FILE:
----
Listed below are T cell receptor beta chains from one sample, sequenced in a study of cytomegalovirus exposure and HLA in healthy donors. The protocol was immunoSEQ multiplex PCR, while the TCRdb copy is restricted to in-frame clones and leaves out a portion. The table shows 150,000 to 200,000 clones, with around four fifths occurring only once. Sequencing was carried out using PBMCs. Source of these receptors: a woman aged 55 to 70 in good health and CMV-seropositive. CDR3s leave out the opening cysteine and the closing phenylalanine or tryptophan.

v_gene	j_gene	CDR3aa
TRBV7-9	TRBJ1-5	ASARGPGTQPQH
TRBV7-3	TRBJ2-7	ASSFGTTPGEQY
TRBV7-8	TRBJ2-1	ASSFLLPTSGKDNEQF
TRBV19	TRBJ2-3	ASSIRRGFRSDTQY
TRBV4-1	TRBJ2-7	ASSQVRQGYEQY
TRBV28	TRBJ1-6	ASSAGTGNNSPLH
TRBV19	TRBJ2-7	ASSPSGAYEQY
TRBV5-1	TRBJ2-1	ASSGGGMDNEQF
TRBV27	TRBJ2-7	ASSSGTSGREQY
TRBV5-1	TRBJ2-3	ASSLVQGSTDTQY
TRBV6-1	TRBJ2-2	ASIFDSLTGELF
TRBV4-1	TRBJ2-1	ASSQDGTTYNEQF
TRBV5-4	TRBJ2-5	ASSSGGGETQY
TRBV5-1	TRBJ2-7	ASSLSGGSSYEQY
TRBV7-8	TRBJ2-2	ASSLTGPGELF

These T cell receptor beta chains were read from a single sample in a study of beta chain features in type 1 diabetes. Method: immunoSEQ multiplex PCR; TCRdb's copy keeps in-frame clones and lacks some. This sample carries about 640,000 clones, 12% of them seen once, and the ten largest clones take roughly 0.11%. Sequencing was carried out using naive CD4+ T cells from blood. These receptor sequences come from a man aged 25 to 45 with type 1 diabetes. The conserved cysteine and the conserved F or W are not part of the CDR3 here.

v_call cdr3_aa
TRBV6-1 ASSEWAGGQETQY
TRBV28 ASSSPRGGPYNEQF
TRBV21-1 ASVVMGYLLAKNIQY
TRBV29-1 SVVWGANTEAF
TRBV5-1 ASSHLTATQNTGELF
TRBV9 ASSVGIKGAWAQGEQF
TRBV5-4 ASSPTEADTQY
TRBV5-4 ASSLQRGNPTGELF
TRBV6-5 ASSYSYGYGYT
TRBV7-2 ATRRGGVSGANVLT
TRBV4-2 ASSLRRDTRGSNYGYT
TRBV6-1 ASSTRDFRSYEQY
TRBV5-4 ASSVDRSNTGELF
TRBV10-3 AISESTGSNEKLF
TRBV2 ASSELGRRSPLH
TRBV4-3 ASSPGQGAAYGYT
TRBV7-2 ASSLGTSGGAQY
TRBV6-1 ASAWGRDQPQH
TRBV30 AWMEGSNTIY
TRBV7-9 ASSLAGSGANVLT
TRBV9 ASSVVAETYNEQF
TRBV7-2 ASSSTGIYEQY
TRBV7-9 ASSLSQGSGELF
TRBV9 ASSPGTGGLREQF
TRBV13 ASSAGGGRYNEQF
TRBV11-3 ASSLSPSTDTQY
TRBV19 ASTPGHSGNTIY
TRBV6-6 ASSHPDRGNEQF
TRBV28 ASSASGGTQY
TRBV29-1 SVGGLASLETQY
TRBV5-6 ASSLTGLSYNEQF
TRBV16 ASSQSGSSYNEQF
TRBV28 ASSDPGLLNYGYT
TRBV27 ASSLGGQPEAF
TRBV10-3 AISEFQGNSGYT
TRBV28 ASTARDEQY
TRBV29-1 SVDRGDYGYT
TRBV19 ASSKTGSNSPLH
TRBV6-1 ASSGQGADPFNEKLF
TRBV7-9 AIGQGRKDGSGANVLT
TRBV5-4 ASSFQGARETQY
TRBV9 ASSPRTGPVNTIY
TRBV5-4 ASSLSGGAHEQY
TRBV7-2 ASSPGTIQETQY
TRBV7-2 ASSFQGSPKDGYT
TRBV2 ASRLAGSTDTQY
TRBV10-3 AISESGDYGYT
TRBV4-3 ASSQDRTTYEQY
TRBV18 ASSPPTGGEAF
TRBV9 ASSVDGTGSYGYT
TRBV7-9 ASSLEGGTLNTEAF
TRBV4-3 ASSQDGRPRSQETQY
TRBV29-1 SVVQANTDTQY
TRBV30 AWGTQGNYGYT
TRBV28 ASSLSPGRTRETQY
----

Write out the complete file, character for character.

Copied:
Listed below are T cell receptor beta chains from one sample, sequenced in a study of cytomegalovirus exposure and HLA in healthy donors. The protocol was immunoSEQ multiplex PCR, while the TCRdb copy is restricted to in-frame clones and leaves out a portion. The table shows 150,000 to 200,000 clones, with around four fifths occurring only once. Sequencing was carried out using PBMCs. Source of these receptors: a woman aged 55 to 70 in good health and CMV-seropositive. CDR3s leave out the opening cysteine and the closing phenylalanine or tryptophan.

v_gene	j_gene	CDR3aa
TRBV7-9	TRBJ1-5	ASARGPGTQPQH
TRBV7-3	TRBJ2-7	ASSFGTTPGEQY
TRBV7-8	TRBJ2-1	ASSFLLPTSGKDNEQF
TRBV19	TRBJ2-3	ASSIRRGFRSDTQY
TRBV4-1	TRBJ2-7	ASSQVRQGYEQY
TRBV28	TRBJ1-6	ASSAGTGNNSPLH
TRBV19	TRBJ2-7	ASSPSGAYEQY
TRBV5-1	TRBJ2-1	ASSGGGMDNEQF
TRBV27	TRBJ2-7	ASSSGTSGREQY
TRBV5-1	TRBJ2-3	ASSLVQGSTDTQY
TRBV6-1	TRBJ2-2	ASIFDSLTGELF
TRBV4-1	TRBJ2-1	ASSQDGTTYNEQF
TRBV5-4	TRBJ2-5	ASSSGGGETQY
TRBV5-1	TRBJ2-7	ASSLSGGSSYEQY
TRBV7-8	TRBJ2-2	ASSLTGPGELF

These T cell receptor beta chains were read from a single sample in a study of beta chain features in type 1 diabetes. Method: immunoSEQ multiplex PCR; TCRdb's copy keeps in-frame clones and lacks some. This sample carries about 640,000 clones, 12% of them seen once, and the ten largest clones take roughly 0.11%. Sequencing was carried out using naive CD4+ T cells from blood. These receptor sequences come from a man aged 25 to 45 with type 1 diabetes. The conserved cysteine and the conserved F or W are not part of the CDR3 here.

v_call cdr3_aa
TRBV6-1 ASSEWAGGQETQY
TRBV28 ASSSPRGGPYNEQF
TRBV21-1 ASVVMGYLLAKNIQY
TRBV29-1 SVVWGANTEAF
TRBV5-1 ASSHLTATQNTGELF
TRBV9 ASSVGIKGAWAQGEQF
TRBV5-4 ASSPTEADTQY
TRBV5-4 ASSLQRGNPTGELF
TRBV6-5 ASSYSYGYGYT
TRBV7-2 ATRRGGVSGANVLT
TRBV4-2 ASSLRRDTRGSNYGYT
TRBV6-1 ASSTRDFRSYEQY
TRBV5-4 ASSVDRSNTGELF
TRBV10-3 AISESTGSNEKLF
TRBV2 ASSELGRRSPLH
TRBV4-3 ASSPGQGAAYGYT
TRBV7-2 ASSLGTSGGAQY
TRBV6-1 ASAWGRDQPQH
TRBV30 AWMEGSNTIY
TRBV7-9 ASSLAGSGANVLT
TRBV9 ASSVVAETYNEQF
TRBV7-2 ASSSTGIYEQY
TRBV7-9 ASSLSQGSGELF
TRBV9 ASSPGTGGLREQF
TRBV13 ASSAGGGRYNEQF
TRBV11-3 ASSLSPSTDTQY
TRBV19 ASTPGHSGNTIY
TRBV6-6 ASSHPDRGNEQF
TRBV28 ASSASGGTQY
TRBV29-1 SVGGLASLETQY
TRBV5-6 ASSLTGLSYNEQF
TRBV16 ASSQSGSSYNEQF
TRBV28 ASSDPGLLNYGYT
TRBV27 ASSLGGQPEAF
TRBV10-3 AISEFQGNSGYT
TRBV28 ASTARDEQY
TRBV29-1 SVDRGDYGYT
TRBV19 ASSKTGSNSPLH
TRBV6-1 ASSGQGADPFNEKLF
TRBV7-9 AIGQGRKDGSGANVLT
TRBV5-4 ASSFQGARETQY
TRBV9 ASSPRTGPVNTIY
TRBV5-4 ASSLSGGAHEQY
TRBV7-2 ASSPGTIQETQY
TRBV7-2 ASSFQGSPKDGYT
TRBV2 ASRLAGSTDTQY
TRBV10-3 AISESGDYGYT
TRBV4-3 ASSQDRTTYEQY
TRBV18 ASSPPTGGEAF
TRBV9 ASSVDGTGSYGYT
TRBV7-9 ASSLEGGTLNTEAF
TRBV4-3 ASSQDGRPRSQETQY
TRBV29-1 SVVQANTDTQY
TRBV30 AWGTQGNYGYT
TRBV28 ASSLSPGRTRETQY